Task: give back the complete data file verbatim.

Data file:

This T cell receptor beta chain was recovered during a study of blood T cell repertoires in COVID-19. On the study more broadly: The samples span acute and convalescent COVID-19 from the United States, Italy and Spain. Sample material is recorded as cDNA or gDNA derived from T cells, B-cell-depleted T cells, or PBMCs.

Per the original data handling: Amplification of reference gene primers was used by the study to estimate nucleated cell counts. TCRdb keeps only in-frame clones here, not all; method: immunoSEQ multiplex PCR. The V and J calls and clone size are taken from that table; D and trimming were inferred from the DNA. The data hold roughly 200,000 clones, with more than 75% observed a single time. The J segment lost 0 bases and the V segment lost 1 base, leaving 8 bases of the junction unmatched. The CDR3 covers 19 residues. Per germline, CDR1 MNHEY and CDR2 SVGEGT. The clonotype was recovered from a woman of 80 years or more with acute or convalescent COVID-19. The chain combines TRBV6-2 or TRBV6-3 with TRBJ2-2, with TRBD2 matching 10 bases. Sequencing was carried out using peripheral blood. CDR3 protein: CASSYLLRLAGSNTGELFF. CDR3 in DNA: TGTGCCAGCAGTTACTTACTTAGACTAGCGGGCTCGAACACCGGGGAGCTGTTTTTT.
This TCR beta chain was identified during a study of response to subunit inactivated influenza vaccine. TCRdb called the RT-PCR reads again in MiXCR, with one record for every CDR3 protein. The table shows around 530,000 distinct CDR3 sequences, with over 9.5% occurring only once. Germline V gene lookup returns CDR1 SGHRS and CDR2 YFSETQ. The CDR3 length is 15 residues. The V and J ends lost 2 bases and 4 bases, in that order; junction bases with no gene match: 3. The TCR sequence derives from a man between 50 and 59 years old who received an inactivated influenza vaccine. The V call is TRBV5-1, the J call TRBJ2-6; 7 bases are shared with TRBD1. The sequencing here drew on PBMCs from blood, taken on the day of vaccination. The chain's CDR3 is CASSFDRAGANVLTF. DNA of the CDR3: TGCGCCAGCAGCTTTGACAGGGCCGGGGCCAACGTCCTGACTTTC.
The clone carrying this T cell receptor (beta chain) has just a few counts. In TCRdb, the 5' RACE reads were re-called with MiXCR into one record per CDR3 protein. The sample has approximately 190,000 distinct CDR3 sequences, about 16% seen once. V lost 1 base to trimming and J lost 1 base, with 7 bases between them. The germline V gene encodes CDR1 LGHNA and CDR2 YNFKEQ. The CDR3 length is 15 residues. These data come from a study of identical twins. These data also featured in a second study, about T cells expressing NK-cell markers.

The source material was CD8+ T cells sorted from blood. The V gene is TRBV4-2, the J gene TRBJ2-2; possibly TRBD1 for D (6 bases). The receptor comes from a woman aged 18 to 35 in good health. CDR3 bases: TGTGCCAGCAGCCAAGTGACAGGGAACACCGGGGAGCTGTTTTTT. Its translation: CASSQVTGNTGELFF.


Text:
This T cell receptor beta chain was recovered during a study of blood T cell repertoires in COVID-19. On the study more broadly: The samples span acute and convalescent COVID-19 from the United States, Italy and Spain. Sample material is recorded as cDNA or gDNA derived from T cells, B-cell-depleted T cells, or PBMCs.

Per the original data handling: Amplification of reference gene primers was used by the study to estimate nucleated cell counts. TCRdb keeps only in-frame clones here, not all; method: immunoSEQ multiplex PCR. The V and J calls and clone size are taken from that table; D and trimming were inferred from the DNA. The data hold roughly 200,000 clones, with more than 75% observed a single time. The J segment lost 0 bases and the V segment lost 1 base, leaving 8 bases of the junction unmatched. The CDR3 covers 19 residues. Per germline, CDR1 MNHEY and CDR2 SVGEGT. The clonotype was recovered from a woman of 80 years or more with acute or convalescent COVID-19. The chain combines TRBV6-2 or TRBV6-3 with TRBJ2-2, with TRBD2 matching 10 bases. Sequencing was carried out using peripheral blood. CDR3 protein: CASSYLLRLAGSNTGELFF. CDR3 in DNA: TGTGCCAGCAGTTACTTACTTAGACTAGCGGGCTCGAACACCGGGGAGCTGTTTTTT.
This TCR beta chain was identified during a study of response to subunit inactivated influenza vaccine. TCRdb called the RT-PCR reads again in MiXCR, with one record for every CDR3 protein. The table shows around 530,000 distinct CDR3 sequences, with over 9.5% occurring only once. Germline V gene lookup returns CDR1 SGHRS and CDR2 YFSETQ. The CDR3 length is 15 residues. The V and J ends lost 2 bases and 4 bases, in that order; junction bases with no gene match: 3. The TCR sequence derives from a man between 50 and 59 years old who received an inactivated influenza vaccine. The V call is TRBV5-1, the J call TRBJ2-6; 7 bases are shared with TRBD1. The sequencing here drew on PBMCs from blood, taken on the day of vaccination. The chain's CDR3 is CASSFDRAGANVLTF. DNA of the CDR3: TGCGCCAGCAGCTTTGACAGGGCCGGGGCCAACGTCCTGACTTTC.
The clone carrying this T cell receptor (beta chain) has just a few counts. In TCRdb, the 5' RACE reads were re-called with MiXCR into one record per CDR3 protein. The sample has approximately 190,000 distinct CDR3 sequences, about 16% seen once. V lost 1 base to trimming and J lost 1 base, with 7 bases between them. The germline V gene encodes CDR1 LGHNA and CDR2 YNFKEQ. The CDR3 length is 15 residues. These data come from a study of identical twins. These data also featured in a second study, about T cells expressing NK-cell markers.

The source material was CD8+ T cells sorted from blood. The V gene is TRBV4-2, the J gene TRBJ2-2; possibly TRBD1 for D (6 bases). The receptor comes from a woman aged 18 to 35 in good health. CDR3 bases: TGTGCCAGCAGCCAAGTGACAGGGAACACCGGGGAGCTGTTTTTT. Its translation: CASSQVTGNTGELFF.